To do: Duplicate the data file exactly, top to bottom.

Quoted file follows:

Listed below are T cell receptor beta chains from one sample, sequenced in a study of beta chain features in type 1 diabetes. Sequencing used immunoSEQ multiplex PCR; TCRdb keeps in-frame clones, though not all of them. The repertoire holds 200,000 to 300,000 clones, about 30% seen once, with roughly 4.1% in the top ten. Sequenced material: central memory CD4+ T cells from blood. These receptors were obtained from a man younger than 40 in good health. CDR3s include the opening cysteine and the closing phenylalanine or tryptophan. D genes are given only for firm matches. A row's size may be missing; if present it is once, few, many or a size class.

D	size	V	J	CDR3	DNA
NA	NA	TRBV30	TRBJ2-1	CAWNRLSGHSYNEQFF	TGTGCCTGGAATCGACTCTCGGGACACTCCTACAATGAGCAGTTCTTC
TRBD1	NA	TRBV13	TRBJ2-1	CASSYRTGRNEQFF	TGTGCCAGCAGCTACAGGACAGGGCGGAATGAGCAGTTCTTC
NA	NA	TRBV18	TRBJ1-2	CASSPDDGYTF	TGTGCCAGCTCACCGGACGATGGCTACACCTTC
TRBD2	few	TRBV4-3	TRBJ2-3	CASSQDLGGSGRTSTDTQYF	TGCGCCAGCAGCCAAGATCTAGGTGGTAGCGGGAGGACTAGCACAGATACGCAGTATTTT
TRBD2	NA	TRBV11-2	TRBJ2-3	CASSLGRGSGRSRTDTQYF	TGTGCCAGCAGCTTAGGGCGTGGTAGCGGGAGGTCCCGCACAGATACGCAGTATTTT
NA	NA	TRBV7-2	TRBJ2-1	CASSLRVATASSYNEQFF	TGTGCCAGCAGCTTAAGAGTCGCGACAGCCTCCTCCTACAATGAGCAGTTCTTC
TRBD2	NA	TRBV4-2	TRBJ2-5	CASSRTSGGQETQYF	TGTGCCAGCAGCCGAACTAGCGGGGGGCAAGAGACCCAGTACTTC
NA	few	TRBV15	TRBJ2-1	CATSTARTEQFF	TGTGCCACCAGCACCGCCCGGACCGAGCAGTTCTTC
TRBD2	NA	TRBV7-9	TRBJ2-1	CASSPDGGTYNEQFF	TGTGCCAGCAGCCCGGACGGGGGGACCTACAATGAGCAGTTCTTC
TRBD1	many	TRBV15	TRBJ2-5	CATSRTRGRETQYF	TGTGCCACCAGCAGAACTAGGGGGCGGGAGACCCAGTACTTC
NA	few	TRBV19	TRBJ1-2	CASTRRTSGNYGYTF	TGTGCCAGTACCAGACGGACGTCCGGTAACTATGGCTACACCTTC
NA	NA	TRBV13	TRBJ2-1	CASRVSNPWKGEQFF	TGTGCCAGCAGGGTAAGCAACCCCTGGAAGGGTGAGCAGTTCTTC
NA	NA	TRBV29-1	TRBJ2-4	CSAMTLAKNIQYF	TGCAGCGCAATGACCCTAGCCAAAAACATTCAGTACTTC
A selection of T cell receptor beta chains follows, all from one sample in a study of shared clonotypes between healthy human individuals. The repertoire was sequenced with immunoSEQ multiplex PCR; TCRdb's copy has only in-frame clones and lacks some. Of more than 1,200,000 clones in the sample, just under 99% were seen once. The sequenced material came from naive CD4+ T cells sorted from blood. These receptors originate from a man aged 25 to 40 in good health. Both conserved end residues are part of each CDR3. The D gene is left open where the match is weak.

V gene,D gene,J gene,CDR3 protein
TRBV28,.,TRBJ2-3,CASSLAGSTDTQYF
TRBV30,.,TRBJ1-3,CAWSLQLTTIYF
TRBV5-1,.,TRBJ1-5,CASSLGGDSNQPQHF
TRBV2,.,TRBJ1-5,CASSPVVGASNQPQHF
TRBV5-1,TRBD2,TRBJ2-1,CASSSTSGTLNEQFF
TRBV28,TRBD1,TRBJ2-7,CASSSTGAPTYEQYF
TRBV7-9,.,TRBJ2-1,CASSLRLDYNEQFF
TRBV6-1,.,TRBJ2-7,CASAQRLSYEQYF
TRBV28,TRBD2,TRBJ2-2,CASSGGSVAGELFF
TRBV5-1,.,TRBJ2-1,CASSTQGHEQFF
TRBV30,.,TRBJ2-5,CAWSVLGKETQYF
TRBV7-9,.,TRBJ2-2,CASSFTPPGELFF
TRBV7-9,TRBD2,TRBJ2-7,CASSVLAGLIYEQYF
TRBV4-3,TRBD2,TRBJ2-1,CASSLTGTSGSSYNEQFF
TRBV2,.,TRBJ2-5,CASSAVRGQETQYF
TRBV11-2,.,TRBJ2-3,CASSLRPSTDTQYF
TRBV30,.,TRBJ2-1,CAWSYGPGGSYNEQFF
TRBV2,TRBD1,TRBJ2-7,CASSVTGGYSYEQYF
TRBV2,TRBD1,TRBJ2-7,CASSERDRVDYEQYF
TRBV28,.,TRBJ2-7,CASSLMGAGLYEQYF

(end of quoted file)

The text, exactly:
Listed below are T cell receptor beta chains from one sample, sequenced in a study of beta chain features in type 1 diabetes. Sequencing used immunoSEQ multiplex PCR; TCRdb keeps in-frame clones, though not all of them. The repertoire holds 200,000 to 300,000 clones, about 30% seen once, with roughly 4.1% in the top ten. Sequenced material: central memory CD4+ T cells from blood. These receptors were obtained from a man younger than 40 in good health. CDR3s include the opening cysteine and the closing phenylalanine or tryptophan. D genes are given only for firm matches. A row's size may be missing; if present it is once, few, many or a size class.

D	size	V	J	CDR3	DNA
NA	NA	TRBV30	TRBJ2-1	CAWNRLSGHSYNEQFF	TGTGCCTGGAATCGACTCTCGGGACACTCCTACAATGAGCAGTTCTTC
TRBD1	NA	TRBV13	TRBJ2-1	CASSYRTGRNEQFF	TGTGCCAGCAGCTACAGGACAGGGCGGAATGAGCAGTTCTTC
NA	NA	TRBV18	TRBJ1-2	CASSPDDGYTF	TGTGCCAGCTCACCGGACGATGGCTACACCTTC
TRBD2	few	TRBV4-3	TRBJ2-3	CASSQDLGGSGRTSTDTQYF	TGCGCCAGCAGCCAAGATCTAGGTGGTAGCGGGAGGACTAGCACAGATACGCAGTATTTT
TRBD2	NA	TRBV11-2	TRBJ2-3	CASSLGRGSGRSRTDTQYF	TGTGCCAGCAGCTTAGGGCGTGGTAGCGGGAGGTCCCGCACAGATACGCAGTATTTT
NA	NA	TRBV7-2	TRBJ2-1	CASSLRVATASSYNEQFF	TGTGCCAGCAGCTTAAGAGTCGCGACAGCCTCCTCCTACAATGAGCAGTTCTTC
TRBD2	NA	TRBV4-2	TRBJ2-5	CASSRTSGGQETQYF	TGTGCCAGCAGCCGAACTAGCGGGGGGCAAGAGACCCAGTACTTC
NA	few	TRBV15	TRBJ2-1	CATSTARTEQFF	TGTGCCACCAGCACCGCCCGGACCGAGCAGTTCTTC
TRBD2	NA	TRBV7-9	TRBJ2-1	CASSPDGGTYNEQFF	TGTGCCAGCAGCCCGGACGGGGGGACCTACAATGAGCAGTTCTTC
TRBD1	many	TRBV15	TRBJ2-5	CATSRTRGRETQYF	TGTGCCACCAGCAGAACTAGGGGGCGGGAGACCCAGTACTTC
NA	few	TRBV19	TRBJ1-2	CASTRRTSGNYGYTF	TGTGCCAGTACCAGACGGACGTCCGGTAACTATGGCTACACCTTC
NA	NA	TRBV13	TRBJ2-1	CASRVSNPWKGEQFF	TGTGCCAGCAGGGTAAGCAACCCCTGGAAGGGTGAGCAGTTCTTC
NA	NA	TRBV29-1	TRBJ2-4	CSAMTLAKNIQYF	TGCAGCGCAATGACCCTAGCCAAAAACATTCAGTACTTC
A selection of T cell receptor beta chains follows, all from one sample in a study of shared clonotypes between healthy human individuals. The repertoire was sequenced with immunoSEQ multiplex PCR; TCRdb's copy has only in-frame clones and lacks some. Of more than 1,200,000 clones in the sample, just under 99% were seen once. The sequenced material came from naive CD4+ T cells sorted from blood. These receptors originate from a man aged 25 to 40 in good health. Both conserved end residues are part of each CDR3. The D gene is left open where the match is weak.

V gene,D gene,J gene,CDR3 protein
TRBV28,.,TRBJ2-3,CASSLAGSTDTQYF
TRBV30,.,TRBJ1-3,CAWSLQLTTIYF
TRBV5-1,.,TRBJ1-5,CASSLGGDSNQPQHF
TRBV2,.,TRBJ1-5,CASSPVVGASNQPQHF
TRBV5-1,TRBD2,TRBJ2-1,CASSSTSGTLNEQFF
TRBV28,TRBD1,TRBJ2-7,CASSSTGAPTYEQYF
TRBV7-9,.,TRBJ2-1,CASSLRLDYNEQFF
TRBV6-1,.,TRBJ2-7,CASAQRLSYEQYF
TRBV28,TRBD2,TRBJ2-2,CASSGGSVAGELFF
TRBV5-1,.,TRBJ2-1,CASSTQGHEQFF
TRBV30,.,TRBJ2-5,CAWSVLGKETQYF
TRBV7-9,.,TRBJ2-2,CASSFTPPGELFF
TRBV7-9,TRBD2,TRBJ2-7,CASSVLAGLIYEQYF
TRBV4-3,TRBD2,TRBJ2-1,CASSLTGTSGSSYNEQFF
TRBV2,.,TRBJ2-5,CASSAVRGQETQYF
TRBV11-2,.,TRBJ2-3,CASSLRPSTDTQYF
TRBV30,.,TRBJ2-1,CAWSYGPGGSYNEQFF
TRBV2,TRBD1,TRBJ2-7,CASSVTGGYSYEQYF
TRBV2,TRBD1,TRBJ2-7,CASSERDRVDYEQYF
TRBV28,.,TRBJ2-7,CASSLMGAGLYEQYF